Robert Schonberger at thought home

December 8. It’s raining and cold.

In my last post I lamented how strange the new world is, and how quickly we got used to being able to find where we are anytime. This is a classic trend, and I noticed this change in society in the last eleciton in the US – politics went online, and everyone and their puppy was watching the news online, reading twitter comments.

The best moment like this was in the first US Presidential debate, where Mitt Romney commented about big bird:

What things would I cut from spending? Well, first of all, I will eliminate all programs by this test, if they don’t pass it: Is the program so critical it’s worth borrowing money from China to pay for it? And if not, I’ll get rid of it. Obamacare’s on my list. … I’m sorry, Jim, I’m going to stop the subsidy to PBS. I’m going to stop other things. I like PBS, I love Big Bird. Actually like you, too. But I’m not going to — I’m not going to keep on spending money on things to borrow money from China to pay for. That’s number one.

Within minutes, literally minutes, there were a dozen parody big bird accounts on twitter, all making fun of Mitt Romney. Sesame Street, The show, had a classy public response:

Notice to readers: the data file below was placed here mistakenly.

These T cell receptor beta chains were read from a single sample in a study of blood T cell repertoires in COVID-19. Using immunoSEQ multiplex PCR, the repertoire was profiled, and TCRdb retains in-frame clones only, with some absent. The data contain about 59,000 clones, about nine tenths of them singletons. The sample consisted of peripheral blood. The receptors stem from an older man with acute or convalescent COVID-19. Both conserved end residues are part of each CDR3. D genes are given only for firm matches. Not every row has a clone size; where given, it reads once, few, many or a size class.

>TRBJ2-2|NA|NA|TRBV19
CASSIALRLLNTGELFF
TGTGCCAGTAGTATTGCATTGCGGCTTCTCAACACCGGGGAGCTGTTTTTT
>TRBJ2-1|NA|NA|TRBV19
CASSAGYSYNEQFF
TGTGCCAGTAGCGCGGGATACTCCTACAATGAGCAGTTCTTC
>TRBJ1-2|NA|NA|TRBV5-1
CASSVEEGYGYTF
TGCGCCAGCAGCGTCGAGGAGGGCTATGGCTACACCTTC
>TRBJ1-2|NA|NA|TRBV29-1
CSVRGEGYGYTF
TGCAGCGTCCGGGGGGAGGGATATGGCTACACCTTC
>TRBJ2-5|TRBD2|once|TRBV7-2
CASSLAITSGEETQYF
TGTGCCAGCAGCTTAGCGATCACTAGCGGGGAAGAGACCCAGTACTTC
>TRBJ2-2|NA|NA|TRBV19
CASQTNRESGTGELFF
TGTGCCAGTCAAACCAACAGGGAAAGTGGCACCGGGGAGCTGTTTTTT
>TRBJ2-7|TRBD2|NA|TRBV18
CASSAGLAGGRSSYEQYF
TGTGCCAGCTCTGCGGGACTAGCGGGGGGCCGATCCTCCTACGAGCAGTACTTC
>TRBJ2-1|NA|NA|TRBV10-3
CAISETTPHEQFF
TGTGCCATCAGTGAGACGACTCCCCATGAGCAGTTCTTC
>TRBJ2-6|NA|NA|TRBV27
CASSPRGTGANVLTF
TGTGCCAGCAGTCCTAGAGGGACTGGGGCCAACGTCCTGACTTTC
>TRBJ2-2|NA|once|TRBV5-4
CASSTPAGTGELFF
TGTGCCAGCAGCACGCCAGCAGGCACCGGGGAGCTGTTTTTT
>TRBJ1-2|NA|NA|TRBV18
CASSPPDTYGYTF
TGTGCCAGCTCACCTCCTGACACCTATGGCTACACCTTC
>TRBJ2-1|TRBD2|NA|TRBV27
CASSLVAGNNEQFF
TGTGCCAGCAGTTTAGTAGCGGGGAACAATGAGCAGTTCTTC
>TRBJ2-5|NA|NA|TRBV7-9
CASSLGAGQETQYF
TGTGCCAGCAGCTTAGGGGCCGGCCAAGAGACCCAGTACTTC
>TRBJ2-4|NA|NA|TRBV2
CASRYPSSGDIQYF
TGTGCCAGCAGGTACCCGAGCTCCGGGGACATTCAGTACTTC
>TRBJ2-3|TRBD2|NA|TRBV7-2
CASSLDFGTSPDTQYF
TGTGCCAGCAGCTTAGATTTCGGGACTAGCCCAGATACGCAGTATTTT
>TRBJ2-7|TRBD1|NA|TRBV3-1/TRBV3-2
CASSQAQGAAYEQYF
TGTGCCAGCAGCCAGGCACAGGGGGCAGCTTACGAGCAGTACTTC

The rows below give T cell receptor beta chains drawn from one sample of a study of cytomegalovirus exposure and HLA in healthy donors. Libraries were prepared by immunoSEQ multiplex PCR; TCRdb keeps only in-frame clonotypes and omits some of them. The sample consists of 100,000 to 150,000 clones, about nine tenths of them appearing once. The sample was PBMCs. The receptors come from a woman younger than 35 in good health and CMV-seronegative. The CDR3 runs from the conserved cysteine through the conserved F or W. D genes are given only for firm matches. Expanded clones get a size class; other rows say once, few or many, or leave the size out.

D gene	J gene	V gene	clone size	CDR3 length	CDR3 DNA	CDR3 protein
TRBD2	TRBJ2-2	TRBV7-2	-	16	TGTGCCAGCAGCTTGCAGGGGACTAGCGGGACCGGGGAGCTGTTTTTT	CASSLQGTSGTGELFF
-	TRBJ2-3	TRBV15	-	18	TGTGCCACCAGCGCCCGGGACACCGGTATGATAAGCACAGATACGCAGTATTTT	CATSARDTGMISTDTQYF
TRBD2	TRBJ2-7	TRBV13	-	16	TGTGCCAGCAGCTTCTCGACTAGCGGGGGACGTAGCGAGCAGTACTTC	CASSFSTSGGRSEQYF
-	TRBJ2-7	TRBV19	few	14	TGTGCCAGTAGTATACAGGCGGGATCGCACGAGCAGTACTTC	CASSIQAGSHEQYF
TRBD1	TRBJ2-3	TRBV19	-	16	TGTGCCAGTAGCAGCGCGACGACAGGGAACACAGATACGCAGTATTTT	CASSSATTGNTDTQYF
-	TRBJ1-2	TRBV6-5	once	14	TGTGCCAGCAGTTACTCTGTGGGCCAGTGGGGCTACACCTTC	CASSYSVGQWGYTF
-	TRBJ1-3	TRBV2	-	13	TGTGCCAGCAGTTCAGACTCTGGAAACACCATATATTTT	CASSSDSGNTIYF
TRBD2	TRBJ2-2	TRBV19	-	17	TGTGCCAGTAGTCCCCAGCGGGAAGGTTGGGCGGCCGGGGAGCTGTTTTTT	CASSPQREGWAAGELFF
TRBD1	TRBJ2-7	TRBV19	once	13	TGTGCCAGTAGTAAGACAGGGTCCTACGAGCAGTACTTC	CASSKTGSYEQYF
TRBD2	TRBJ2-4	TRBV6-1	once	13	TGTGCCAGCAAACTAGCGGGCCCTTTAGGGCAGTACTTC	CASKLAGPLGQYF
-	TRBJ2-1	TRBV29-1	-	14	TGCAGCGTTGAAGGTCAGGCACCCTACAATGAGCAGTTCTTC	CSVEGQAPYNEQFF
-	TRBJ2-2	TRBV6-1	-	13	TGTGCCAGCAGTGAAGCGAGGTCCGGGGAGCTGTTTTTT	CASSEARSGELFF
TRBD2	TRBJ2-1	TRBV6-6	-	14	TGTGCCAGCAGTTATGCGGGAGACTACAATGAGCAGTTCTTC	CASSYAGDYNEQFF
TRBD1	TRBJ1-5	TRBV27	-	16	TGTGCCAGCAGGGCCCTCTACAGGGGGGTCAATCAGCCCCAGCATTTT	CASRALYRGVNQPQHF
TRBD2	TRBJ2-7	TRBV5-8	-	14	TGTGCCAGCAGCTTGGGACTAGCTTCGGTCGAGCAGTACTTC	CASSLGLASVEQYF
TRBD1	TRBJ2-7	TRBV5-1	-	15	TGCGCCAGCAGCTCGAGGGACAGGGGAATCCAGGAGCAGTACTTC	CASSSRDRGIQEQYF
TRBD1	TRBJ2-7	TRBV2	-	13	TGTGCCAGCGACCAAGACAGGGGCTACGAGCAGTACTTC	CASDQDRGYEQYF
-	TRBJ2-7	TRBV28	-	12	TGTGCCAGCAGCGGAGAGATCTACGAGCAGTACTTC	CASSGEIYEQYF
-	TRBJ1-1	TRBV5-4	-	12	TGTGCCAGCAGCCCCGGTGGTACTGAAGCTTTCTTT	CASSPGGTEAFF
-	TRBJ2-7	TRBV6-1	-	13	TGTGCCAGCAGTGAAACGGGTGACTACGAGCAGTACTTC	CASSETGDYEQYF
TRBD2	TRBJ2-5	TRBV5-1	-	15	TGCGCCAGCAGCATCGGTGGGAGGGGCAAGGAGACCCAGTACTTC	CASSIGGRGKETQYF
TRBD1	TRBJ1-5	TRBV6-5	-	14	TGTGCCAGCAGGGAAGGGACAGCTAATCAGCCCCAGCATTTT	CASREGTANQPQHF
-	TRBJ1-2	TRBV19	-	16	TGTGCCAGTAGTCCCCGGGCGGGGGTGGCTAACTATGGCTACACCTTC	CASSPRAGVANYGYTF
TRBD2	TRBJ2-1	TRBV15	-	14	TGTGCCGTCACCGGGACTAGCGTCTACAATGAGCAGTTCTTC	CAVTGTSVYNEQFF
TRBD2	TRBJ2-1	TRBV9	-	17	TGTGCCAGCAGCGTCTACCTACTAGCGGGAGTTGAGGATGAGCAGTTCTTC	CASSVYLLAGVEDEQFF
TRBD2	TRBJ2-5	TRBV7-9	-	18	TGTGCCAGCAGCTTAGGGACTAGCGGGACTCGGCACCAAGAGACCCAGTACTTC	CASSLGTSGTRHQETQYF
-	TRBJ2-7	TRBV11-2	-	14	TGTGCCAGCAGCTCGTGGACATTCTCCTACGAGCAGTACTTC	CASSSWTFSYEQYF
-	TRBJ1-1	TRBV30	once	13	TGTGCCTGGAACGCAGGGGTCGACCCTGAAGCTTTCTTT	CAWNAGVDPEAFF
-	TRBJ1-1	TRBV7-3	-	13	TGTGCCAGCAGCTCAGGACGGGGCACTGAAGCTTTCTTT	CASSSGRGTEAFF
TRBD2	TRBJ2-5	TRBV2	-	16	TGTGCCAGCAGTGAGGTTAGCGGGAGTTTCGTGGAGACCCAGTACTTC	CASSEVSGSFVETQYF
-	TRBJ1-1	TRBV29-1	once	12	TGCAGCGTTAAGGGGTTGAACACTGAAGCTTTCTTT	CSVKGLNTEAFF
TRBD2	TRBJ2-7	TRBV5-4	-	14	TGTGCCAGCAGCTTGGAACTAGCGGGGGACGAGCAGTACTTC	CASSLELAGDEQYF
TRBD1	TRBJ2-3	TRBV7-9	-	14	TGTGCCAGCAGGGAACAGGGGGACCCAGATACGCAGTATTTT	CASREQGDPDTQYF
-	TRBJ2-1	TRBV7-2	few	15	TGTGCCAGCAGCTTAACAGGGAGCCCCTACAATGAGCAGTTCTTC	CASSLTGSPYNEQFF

So what about in upcoming elections? What are the lessons learned? It seems few. I read in the Sydney Morning Herald that the Liberal party candidates have been advised to avoid Twitter. What an amazingly poor choice.

Here’s the deal. This is new media. Using Facebook, Google+, Twitter, your blog, your RSS feed, Display ads in the right spot, whatever, is the new means of engagement. Staying off it doesn’t help you out, it just means you’re not reachable, or read, by a proportion of the population. Young people today don’t have TVs, they don’t have landline phones. Mobile phones, the internet, and TV shows there are a mainstay.

Politicians are worried because they have the opportunity to make fools of themselves so easily on Twitter. So the Liberal Party has banned the use of Twitter. The real answer is to avoid making yourself look like a fool. Malcolm Turnbull does a fabulous job of this at his current job. Keeping it classy, critical and honest.

A note to politicians out there: Keep writing, and use your mind before you write something. In the meantime, a word from Malcolm:

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